Home Up One Level What's New? Q & A Short Essays Holocaust Denial Guest Book Donations Multimedia Links

The Holocaust History Project.
The Holocaust History Project.


Rebuttal of Faurisson on the Anne Frank Diary

By Dene Bebbington


Anne Frank is undoubtedly an icon of the Holocaust; her diary has been published in many languages, and millions of people are familiar with her story. Perhaps it is because of this that some Holocaust deniers have sought to cast doubt on the diary's authenticity.

Robert Faurisson is a professor of literature in France, and a prominent figure in Holocaust denial circles. He claims that The Diary of Anne Frank is a literary fraud perpetrated by her father Otto Frank - see http://www.ihr.org/jhr/v03/v03p147_Faurisson.html. The analysis that leads him to this conclusion rests on the following areas of investigation: criticism of the diary's contents, study of the premises, interview with witnesses, a bibliographical examination, comparison of Dutch and German versions of the diary, and issues surrounding the "betrayer".

In describing the diary as a literary fraud Faurisson is arguing that it is a work of fiction created by Otto Frank, and therefore it is not a factual account written by Anne Frank of time spent in hiding. I will examine his claims based on the contents of the diary, using the Penguin Definitive Edition as a reference.

First, a few words about the diary. Anne wrote two versions, the second being an edited version of the first. For the Dutch edition that Faurisson refers to Otto Frank took material from both versions and edited it down due to space constraints and other matters - such as to remove some material dealing with Anne's sexuality.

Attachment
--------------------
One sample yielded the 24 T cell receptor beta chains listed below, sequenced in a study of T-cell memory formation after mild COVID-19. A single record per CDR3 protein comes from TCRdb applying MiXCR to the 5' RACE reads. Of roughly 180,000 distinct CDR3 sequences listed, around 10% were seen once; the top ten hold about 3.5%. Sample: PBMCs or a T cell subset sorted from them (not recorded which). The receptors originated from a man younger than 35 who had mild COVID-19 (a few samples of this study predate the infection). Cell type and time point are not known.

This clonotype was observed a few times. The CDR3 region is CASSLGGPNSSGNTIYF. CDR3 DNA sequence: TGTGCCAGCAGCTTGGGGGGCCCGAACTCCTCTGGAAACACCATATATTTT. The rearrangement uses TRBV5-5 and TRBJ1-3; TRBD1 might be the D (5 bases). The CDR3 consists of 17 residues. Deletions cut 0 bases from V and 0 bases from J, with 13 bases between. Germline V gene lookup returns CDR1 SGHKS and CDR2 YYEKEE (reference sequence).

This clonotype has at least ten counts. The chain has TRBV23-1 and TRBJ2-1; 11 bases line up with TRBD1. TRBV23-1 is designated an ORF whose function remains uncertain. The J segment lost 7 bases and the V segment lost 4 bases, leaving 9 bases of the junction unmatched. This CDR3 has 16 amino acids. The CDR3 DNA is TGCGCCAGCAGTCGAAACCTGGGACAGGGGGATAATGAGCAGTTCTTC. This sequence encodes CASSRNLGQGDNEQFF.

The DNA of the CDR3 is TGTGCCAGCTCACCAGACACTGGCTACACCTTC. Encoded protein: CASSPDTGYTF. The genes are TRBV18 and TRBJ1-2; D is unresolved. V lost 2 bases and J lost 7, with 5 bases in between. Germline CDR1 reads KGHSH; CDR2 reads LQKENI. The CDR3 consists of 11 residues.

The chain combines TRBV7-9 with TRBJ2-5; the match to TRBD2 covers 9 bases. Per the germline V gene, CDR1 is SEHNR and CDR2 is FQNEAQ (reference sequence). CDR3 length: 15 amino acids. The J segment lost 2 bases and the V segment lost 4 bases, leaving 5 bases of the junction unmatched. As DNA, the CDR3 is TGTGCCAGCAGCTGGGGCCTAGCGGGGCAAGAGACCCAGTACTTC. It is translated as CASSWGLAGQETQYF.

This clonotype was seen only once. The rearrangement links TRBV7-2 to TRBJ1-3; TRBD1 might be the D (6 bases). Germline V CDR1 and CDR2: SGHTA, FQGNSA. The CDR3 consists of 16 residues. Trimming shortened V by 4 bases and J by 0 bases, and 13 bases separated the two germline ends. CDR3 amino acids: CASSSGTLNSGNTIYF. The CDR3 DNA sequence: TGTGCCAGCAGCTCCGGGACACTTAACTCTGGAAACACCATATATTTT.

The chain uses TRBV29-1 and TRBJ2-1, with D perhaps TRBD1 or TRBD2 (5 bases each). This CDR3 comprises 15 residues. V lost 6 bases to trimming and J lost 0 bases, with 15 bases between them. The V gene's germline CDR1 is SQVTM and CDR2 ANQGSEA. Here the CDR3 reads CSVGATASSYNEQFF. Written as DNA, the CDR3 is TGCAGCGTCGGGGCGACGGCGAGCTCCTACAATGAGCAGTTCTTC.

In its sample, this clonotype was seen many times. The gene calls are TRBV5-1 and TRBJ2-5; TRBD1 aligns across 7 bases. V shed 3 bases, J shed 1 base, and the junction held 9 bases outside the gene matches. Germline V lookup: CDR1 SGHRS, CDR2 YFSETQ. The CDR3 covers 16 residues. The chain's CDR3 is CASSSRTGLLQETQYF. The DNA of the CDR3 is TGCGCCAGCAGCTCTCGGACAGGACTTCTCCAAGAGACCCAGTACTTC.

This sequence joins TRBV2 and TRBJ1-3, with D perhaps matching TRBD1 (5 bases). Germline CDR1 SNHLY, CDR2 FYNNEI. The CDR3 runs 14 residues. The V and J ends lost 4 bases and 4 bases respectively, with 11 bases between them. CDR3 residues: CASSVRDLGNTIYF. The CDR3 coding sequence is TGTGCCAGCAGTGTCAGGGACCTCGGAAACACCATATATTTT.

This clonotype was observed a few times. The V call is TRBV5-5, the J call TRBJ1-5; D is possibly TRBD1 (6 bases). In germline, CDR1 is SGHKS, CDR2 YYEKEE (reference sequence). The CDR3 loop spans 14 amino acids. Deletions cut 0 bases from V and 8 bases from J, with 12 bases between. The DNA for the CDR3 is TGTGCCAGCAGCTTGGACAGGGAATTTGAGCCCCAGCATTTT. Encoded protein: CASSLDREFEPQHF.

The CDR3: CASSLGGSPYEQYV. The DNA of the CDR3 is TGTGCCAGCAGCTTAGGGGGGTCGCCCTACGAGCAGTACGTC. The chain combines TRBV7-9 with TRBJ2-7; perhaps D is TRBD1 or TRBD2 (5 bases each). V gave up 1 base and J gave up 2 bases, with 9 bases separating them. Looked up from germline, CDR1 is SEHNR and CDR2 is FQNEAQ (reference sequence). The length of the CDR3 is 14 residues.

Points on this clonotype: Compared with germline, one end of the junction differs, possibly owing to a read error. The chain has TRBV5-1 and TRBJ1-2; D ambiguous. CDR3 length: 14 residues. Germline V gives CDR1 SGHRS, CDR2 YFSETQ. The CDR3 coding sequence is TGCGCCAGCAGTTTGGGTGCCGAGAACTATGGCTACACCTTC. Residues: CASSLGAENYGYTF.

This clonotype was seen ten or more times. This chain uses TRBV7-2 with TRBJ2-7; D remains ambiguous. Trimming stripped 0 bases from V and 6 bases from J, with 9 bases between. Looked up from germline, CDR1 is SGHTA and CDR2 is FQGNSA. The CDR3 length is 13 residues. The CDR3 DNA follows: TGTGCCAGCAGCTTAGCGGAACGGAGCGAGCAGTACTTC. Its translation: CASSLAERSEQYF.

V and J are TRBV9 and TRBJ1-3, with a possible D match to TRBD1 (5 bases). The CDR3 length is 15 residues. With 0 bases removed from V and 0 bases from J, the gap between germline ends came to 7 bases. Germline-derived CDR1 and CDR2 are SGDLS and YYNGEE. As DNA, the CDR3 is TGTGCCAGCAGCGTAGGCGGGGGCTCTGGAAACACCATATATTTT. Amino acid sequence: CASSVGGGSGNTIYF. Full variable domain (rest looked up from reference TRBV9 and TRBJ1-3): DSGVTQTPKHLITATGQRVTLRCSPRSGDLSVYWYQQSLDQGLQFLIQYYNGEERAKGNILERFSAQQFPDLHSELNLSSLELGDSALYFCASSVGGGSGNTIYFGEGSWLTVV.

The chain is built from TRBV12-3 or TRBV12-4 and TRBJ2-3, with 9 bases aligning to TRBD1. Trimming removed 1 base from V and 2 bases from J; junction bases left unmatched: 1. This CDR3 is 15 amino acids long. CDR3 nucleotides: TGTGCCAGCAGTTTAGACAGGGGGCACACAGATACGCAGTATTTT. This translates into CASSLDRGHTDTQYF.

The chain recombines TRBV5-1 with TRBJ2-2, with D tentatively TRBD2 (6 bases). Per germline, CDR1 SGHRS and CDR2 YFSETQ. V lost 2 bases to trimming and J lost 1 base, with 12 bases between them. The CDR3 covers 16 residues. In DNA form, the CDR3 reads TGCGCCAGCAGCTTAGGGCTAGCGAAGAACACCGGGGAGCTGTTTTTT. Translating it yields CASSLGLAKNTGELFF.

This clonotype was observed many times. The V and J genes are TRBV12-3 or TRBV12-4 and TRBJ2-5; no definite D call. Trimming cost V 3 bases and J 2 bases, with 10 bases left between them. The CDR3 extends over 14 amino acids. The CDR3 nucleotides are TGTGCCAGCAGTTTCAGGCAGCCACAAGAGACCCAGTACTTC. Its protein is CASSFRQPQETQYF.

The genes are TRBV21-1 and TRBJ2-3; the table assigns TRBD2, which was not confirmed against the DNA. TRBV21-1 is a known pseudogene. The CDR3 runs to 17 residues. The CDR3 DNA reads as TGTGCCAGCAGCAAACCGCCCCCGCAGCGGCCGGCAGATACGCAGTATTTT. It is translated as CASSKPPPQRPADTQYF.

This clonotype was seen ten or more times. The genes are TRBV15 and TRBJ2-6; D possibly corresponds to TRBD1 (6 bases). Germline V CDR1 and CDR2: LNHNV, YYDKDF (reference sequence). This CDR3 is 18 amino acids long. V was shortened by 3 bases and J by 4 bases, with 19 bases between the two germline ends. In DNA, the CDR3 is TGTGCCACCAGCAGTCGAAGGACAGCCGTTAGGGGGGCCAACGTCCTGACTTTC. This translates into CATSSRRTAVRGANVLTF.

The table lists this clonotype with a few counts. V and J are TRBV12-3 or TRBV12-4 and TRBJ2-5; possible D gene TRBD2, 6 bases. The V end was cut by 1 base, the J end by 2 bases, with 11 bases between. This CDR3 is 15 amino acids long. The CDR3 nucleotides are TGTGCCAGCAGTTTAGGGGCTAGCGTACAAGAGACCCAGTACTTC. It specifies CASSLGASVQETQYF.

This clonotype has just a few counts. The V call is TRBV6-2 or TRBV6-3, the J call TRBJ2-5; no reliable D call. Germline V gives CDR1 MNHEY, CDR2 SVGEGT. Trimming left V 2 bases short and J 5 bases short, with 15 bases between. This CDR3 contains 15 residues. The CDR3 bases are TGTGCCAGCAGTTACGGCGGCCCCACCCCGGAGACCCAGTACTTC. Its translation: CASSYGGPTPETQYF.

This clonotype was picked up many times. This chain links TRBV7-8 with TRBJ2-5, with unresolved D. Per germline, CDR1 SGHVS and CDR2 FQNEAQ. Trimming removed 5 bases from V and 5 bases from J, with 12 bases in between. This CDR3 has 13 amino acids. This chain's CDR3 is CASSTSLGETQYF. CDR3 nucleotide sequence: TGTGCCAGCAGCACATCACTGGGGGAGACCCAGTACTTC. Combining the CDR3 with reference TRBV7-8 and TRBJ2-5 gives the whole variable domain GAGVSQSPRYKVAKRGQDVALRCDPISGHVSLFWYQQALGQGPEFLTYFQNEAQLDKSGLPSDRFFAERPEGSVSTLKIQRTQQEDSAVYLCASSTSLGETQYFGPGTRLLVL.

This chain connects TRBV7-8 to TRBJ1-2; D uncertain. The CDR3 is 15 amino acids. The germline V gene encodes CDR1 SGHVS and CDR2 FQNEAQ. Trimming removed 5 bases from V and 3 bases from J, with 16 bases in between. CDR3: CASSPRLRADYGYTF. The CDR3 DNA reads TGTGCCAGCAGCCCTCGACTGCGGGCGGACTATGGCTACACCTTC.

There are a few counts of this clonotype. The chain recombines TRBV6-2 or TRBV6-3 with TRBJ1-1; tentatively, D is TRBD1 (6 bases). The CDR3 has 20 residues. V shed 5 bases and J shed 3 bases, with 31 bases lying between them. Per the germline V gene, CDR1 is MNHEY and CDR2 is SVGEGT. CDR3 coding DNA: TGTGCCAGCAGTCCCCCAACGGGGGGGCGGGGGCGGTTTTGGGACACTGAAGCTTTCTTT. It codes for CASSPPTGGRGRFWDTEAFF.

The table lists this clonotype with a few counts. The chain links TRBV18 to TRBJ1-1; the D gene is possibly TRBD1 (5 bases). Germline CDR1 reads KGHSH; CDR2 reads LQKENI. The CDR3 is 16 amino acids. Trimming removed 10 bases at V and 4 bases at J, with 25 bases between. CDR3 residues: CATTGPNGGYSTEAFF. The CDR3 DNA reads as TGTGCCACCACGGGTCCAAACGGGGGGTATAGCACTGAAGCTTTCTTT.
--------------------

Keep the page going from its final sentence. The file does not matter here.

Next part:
Before examining the internal criticism of the diary it is worth saying a little about some of the other areas of his investigation, which time and knowledge does not permit me to tackle in detail - the piece I'm responding to runs to tens of pages. The man who arrested the Franks was called Silberbauer; Faurisson reports favourably on his testimony and views, and also uses information given by an anonymous source. This particular arrest was but one duty among many for Silberbauer, so we must weigh that against the memory of people who had more involvement with the premises.

Differences between the Dutch and German versions of the diary are going to tell us more about translation and editing rather than whether the diary is a fraud. Editing is common practice in publishing, and so one must be careful about drawing conclusions of authenticity from it, especially when translation is also involved.

In this essay I will demonstrate that in the internal criticism of the diary Faurisson relies principally on the following bogus methods to support the claim of fraud:

  • Arguments from personal incredulity. Faurisson thinks something is absurd, therefore it can't have happened.

  • Lack of appropriate context from the diary. This may be because it isn't available in the Dutch version, or it may be due to deliberate omission.

  • A one-dimensional and naïve view of human nature and behaviour.

Quotes from Faurisson are commonly indicated by text enclosed in a single quote following his name in italics. All other paragraphs are my commentary unless quoting.

Arguments from personal incredulity

Faurisson: 'The first step in the investigation is to determine if the text is consistent within itself. The Diary contains an extraordinary number of inconsistencies.